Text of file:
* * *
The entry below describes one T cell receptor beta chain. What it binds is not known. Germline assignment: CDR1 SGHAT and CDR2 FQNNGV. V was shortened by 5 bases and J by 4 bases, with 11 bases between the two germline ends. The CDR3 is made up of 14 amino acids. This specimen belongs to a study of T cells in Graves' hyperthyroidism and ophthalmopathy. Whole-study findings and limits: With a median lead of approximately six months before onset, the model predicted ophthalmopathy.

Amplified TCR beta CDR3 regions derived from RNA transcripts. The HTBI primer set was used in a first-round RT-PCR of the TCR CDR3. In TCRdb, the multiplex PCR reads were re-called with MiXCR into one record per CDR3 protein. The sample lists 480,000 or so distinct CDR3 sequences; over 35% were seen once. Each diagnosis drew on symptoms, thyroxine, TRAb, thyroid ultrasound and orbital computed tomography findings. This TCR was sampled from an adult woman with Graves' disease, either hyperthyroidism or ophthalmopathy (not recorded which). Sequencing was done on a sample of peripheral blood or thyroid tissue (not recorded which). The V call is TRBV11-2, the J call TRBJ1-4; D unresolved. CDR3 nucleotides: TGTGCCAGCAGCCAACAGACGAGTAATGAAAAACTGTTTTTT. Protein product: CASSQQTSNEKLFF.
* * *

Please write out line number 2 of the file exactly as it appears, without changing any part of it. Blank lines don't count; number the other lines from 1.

Amplified TCR beta CDR3 regions derived from RNA transcripts. The HTBI primer set was used in a first-round RT-PCR of the TCR CDR3. In TCRdb, the multiplex PCR reads were re-called with MiXCR into one record per CDR3 protein. The sample lists 480,000 or so distinct CDR3 sequences; over 35% were seen once. Each diagnosis drew on symptoms, thyroxine, TRAb, thyroid ultrasound and orbital computed tomography findings. This TCR was sampled from an adult woman with Graves' disease, either hyperthyroidism or ophthalmopathy (not recorded which). Sequencing was done on a sample of peripheral blood or thyroid tissue (not recorded which). The V call is TRBV11-2, the J call TRBJ1-4; D unresolved. CDR3 nucleotides: TGTGCCAGCAGCCAACAGACGAGTAATGAAAAACTGTTTTTT. Protein product: CASSQQTSNEKLFF.